Here's our summary of key events over the weekend that affect New Zealand, with news the Americans have killed the World Trade Organisation dispute resolution process.
But first in the US, consumer inflation expectations blipped up to +2.5% and that adds to the expectation that the US Fed will hold its policy position next week. But they will be keeping an eye on the decline in household spending growth as this survey had it diving to just over the inflation result. It is at its lowest reading since September 2017, and it is considerably below its 12-month average of 3.3%. The decline was broad based across age, income and education groups.
After a tough September, building permits in Canada were expected to rise. But they didn't. In fact October is the fifth consecutive month where the number of residential building permits declined. But at least they are up from the same month a year ago, even if only marginally. It was a tougher story for Canadian housing starts, with November starts -9.5% lower than the same month a year ago.
In China, another local government infrastructure investment agency has failed to pay bond interest. They will default if it is not paid within the 10 day grace period. They aren't the first. China’s bond market has seen a wave of defaults since last year. Chinese corporate bond defaults hit a record high in 2018, and are expected to break the record this year as businesses struggle with cooling economic growth.
And the latest data on China car sales is tough too. Their car market is struggling in a downward spiral, with passenger car sales falling for a fifth consecutive month in November, down -4.2% from the same month in 2018, amid their economic slowdown.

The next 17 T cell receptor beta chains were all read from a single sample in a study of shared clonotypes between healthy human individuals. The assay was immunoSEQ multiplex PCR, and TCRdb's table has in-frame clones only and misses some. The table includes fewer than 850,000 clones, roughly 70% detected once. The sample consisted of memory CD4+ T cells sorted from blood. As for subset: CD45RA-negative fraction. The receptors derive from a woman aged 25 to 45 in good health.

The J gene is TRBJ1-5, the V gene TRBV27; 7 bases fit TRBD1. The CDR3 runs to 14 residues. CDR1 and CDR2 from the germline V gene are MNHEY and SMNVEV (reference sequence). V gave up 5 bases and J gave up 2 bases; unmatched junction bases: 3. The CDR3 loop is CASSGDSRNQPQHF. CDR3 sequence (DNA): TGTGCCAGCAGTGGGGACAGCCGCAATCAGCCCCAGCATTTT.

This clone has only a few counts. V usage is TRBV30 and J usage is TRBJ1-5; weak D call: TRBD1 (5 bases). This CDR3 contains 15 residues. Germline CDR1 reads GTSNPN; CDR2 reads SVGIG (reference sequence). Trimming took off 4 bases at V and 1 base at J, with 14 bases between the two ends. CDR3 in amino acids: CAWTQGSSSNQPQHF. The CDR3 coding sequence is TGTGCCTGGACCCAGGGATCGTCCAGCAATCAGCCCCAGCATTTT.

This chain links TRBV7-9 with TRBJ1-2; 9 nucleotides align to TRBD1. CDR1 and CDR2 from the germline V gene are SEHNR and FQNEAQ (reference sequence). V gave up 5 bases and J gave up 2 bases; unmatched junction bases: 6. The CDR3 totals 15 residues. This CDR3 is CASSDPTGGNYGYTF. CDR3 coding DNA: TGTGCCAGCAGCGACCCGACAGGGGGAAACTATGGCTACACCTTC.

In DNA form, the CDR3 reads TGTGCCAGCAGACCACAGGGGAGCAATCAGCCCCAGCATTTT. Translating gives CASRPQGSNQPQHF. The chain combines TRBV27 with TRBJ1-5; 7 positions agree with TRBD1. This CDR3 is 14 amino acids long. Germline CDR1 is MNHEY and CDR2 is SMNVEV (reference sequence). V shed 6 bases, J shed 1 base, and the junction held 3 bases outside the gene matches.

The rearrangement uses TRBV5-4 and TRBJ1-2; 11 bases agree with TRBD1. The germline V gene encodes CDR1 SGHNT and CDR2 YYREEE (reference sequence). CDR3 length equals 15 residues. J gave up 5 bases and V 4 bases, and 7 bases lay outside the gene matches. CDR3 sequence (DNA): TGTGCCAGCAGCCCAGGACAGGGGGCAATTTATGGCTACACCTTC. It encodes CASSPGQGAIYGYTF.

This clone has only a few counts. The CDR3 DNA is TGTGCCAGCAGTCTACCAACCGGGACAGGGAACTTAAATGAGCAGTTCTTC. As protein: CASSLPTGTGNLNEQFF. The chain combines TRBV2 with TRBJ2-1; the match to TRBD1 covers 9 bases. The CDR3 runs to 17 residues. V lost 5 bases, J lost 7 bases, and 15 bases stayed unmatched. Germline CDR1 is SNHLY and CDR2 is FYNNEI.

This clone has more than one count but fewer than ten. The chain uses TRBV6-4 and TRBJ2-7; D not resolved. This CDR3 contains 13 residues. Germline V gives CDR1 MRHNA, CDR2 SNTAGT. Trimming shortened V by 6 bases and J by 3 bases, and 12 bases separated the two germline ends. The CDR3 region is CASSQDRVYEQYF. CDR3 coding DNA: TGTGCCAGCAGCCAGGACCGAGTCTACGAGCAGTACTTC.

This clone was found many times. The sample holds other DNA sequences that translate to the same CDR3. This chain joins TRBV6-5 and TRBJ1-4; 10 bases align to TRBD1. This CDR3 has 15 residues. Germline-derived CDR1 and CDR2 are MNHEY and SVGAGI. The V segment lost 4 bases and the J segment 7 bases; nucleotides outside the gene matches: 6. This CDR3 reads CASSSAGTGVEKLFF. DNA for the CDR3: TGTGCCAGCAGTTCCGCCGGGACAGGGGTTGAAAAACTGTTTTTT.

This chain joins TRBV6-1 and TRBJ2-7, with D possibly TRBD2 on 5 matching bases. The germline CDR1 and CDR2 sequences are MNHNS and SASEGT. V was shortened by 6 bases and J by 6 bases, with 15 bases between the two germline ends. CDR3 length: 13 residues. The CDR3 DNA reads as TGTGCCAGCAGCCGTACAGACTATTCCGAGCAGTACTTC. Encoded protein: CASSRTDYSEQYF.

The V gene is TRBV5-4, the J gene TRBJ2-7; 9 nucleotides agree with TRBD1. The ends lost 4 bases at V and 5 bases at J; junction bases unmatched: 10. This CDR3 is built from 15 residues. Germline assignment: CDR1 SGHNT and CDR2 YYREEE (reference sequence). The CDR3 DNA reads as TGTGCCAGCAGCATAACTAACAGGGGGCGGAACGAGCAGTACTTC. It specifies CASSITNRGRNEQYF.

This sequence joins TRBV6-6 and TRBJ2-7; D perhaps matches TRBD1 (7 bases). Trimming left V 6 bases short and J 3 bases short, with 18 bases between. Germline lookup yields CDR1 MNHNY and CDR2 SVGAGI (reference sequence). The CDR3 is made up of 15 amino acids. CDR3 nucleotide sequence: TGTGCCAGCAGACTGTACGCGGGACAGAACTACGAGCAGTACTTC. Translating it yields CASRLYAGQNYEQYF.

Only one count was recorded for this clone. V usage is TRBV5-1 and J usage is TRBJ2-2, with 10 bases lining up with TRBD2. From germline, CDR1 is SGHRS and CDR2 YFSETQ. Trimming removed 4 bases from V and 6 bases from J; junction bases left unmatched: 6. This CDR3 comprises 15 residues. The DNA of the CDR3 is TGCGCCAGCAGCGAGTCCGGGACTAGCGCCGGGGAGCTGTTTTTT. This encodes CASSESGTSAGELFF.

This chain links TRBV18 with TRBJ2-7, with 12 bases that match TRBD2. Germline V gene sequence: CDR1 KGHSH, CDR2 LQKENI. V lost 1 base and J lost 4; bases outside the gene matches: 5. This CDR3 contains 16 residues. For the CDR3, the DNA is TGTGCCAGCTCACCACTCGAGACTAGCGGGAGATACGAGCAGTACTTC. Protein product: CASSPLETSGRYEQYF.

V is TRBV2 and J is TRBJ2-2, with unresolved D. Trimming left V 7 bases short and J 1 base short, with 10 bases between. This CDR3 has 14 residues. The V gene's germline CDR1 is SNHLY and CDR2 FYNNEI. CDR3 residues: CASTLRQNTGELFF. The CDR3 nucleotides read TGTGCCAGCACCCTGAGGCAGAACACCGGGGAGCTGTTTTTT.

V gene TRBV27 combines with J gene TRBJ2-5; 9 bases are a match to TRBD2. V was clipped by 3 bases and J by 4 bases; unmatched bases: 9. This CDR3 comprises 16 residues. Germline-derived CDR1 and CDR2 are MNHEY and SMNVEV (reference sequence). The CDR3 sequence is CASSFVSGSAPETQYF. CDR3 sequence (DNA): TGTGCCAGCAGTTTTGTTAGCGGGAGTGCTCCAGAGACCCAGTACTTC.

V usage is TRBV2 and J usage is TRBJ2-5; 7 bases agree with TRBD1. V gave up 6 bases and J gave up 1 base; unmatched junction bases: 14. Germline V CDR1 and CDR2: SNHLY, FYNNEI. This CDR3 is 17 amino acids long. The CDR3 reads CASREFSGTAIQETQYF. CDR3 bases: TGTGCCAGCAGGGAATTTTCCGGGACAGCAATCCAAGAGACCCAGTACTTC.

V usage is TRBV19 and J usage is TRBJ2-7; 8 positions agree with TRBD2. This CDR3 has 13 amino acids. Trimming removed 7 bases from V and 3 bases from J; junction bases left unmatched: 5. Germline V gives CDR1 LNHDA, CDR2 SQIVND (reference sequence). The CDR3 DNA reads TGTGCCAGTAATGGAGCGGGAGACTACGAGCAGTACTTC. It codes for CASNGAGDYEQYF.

In Europe, the Sentix investor confidence survey improved for a second straight month to its highest level since May, and business expectations were the strongest in nearly two years. Analysts had expected both measures to worsen.
In Australia, their housing markets are 'on fire' so to speak. There were 2,837 homes taken to auction across the combined capital cities this week, returning a preliminary auction clearance rate of 74.5% and that was the busiest week of the year. The equivalent week last year had only a 41% clearance rate. In Sydney, the clearance rate was over 78%, boosted by a rush of buyers and a shortage of listings.
At the WTO, the Americans have killed the international dispute resolution court. They liked the decisions that went their way, but the American Administration can't stand that some didn't, so accused it of 'overreach' and have effectively ended support of the dispute resolution process.
The UST 10yr yield is at 1.83% and down -1 bp overnight. Their 2-10 curve is little-changed and positive at +20 bps. Their 1-5 curve is also positive at +10 bps. Their 3m-10yr curve is less positive +29 bps. The Aussie Govt 10yr is at 1.14% and a -1 bps dip from this time yesterday. The China Govt 10yr is unchanged at 3.23%. The NZ Govt 10 yr is now at 1.56%, up another +7 bps from this time yesterday.
Gold is now at US$1,460/oz and up +US$1 overnight.
US oil prices are down slightly to just under US$59/bbl. The Brent benchmark is now just over US$64/bbl. This takes them off their 3 month highs.
The Kiwi dollar has stabilised high at 65.5 USc. On the cross rates we are holding at 95.9 AUc. Against the euro we are at 59.2 euro cents. That puts the TWI-5 little-changed at 70.7.
Bitcoin is a little lower, now at US$7,425 and a -1.4% dip. The bitcoin rate is charted in the exchange rate set below.
The easiest place to stay up with event risk today is by following our Economic Calendar here ».